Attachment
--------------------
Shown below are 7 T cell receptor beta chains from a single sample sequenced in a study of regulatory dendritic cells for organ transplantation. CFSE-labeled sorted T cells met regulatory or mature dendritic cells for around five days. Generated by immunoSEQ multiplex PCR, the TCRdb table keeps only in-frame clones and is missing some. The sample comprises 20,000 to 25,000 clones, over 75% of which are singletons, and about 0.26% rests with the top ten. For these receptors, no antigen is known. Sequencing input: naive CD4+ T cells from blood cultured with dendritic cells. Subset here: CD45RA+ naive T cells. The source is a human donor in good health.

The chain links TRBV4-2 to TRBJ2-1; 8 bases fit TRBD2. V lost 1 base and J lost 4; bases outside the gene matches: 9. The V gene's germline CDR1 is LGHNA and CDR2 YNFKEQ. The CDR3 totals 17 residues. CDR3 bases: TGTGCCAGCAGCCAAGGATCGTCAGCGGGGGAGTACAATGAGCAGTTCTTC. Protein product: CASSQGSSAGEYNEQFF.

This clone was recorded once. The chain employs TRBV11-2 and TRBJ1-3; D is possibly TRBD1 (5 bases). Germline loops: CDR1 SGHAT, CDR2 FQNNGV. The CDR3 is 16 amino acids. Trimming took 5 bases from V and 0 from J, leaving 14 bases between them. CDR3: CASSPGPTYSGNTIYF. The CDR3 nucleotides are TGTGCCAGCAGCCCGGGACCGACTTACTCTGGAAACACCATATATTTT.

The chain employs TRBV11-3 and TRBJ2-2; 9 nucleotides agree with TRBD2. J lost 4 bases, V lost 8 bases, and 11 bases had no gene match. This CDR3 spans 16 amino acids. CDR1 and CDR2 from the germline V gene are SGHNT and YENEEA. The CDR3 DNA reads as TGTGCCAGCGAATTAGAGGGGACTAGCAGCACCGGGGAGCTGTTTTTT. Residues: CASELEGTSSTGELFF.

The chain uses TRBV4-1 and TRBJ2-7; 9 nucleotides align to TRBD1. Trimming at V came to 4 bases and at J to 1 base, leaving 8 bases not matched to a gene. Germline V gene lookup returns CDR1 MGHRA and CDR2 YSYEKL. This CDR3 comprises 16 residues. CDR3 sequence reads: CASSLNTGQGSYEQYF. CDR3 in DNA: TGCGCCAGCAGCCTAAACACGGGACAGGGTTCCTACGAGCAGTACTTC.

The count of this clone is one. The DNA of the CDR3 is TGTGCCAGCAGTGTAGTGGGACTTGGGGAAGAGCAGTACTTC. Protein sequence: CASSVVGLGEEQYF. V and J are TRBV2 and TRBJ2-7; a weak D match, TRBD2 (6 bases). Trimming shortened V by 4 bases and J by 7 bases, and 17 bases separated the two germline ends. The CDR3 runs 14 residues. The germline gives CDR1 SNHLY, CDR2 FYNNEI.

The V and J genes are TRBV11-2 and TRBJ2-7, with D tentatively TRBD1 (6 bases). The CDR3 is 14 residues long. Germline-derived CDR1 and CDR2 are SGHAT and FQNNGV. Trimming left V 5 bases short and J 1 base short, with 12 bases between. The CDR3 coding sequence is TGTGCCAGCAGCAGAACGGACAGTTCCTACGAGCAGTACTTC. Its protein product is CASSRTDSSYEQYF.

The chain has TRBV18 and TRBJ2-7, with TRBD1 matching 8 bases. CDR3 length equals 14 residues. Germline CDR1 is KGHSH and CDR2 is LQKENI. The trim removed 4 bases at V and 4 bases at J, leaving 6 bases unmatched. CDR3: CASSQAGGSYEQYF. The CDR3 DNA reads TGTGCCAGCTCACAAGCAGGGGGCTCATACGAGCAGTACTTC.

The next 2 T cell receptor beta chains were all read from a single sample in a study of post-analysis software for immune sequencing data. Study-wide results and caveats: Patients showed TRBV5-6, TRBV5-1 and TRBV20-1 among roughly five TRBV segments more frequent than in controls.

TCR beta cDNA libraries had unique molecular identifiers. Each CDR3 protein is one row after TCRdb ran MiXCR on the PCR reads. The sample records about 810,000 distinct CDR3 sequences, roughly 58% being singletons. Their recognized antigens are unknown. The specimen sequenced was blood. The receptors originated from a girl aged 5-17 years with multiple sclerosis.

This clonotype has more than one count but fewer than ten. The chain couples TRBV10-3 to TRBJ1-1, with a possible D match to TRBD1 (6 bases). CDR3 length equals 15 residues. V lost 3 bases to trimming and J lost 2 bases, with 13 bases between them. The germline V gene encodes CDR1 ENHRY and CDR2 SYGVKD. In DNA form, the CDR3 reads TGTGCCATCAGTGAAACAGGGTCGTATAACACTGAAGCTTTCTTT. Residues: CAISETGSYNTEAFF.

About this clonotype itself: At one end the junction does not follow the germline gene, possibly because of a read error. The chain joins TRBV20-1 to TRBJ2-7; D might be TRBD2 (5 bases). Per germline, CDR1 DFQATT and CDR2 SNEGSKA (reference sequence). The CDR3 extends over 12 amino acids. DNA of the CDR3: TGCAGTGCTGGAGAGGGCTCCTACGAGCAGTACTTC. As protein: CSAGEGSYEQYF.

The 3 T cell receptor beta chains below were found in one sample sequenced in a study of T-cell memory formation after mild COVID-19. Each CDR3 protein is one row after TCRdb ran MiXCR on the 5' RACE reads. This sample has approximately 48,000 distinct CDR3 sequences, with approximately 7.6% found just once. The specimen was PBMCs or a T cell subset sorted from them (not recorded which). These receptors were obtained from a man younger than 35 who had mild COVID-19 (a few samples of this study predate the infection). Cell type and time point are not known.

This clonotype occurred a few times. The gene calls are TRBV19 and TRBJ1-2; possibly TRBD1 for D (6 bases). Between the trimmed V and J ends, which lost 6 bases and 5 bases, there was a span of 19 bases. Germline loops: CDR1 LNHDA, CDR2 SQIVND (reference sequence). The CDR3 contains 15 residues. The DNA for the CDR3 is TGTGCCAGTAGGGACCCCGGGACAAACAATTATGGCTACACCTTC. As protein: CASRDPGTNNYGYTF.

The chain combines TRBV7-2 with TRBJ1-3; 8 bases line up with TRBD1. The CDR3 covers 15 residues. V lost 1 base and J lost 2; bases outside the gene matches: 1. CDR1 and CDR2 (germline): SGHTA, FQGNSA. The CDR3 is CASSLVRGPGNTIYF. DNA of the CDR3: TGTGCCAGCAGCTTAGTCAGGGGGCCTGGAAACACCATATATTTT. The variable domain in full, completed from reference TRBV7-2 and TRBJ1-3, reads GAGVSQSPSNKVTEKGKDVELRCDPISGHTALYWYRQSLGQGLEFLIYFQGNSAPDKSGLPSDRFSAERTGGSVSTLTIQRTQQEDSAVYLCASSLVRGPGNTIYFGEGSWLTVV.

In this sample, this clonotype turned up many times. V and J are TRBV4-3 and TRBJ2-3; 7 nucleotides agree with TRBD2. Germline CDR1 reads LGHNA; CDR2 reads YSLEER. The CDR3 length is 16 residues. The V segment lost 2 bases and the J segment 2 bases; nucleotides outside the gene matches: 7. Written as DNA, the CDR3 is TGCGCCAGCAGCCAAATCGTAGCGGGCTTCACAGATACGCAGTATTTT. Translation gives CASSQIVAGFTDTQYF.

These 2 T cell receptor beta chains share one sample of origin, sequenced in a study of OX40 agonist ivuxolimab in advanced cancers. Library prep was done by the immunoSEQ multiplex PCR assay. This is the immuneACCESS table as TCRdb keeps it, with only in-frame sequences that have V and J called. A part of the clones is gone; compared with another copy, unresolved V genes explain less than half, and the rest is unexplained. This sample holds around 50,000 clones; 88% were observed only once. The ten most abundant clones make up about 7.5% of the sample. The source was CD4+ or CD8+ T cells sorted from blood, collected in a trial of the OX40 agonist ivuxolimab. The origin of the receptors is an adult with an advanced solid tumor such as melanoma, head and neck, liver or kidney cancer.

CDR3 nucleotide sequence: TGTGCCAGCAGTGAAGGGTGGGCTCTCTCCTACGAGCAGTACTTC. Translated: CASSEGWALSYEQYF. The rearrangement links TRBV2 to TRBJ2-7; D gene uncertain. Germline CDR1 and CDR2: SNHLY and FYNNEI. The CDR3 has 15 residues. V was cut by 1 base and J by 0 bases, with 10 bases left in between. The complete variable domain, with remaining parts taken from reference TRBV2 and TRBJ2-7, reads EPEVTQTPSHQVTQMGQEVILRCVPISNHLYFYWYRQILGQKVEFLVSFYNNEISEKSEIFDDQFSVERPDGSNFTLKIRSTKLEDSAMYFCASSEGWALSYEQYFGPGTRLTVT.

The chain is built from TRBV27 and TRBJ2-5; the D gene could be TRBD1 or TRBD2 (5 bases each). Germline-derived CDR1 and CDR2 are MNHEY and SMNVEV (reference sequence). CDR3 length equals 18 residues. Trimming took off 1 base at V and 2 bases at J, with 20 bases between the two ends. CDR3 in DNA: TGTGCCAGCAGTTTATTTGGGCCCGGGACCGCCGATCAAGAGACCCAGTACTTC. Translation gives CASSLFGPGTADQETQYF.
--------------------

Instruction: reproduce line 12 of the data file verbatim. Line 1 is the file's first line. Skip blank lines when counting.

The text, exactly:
About this clonotype itself: At one end the junction does not follow the germline gene, possibly because of a read error. The chain joins TRBV20-1 to TRBJ2-7; D might be TRBD2 (5 bases). Per germline, CDR1 DFQATT and CDR2 SNEGSKA (reference sequence). The CDR3 extends over 12 amino acids. DNA of the CDR3: TGCAGTGCTGGAGAGGGCTCCTACGAGCAGTACTTC. As protein: CSAGEGSYEQYF.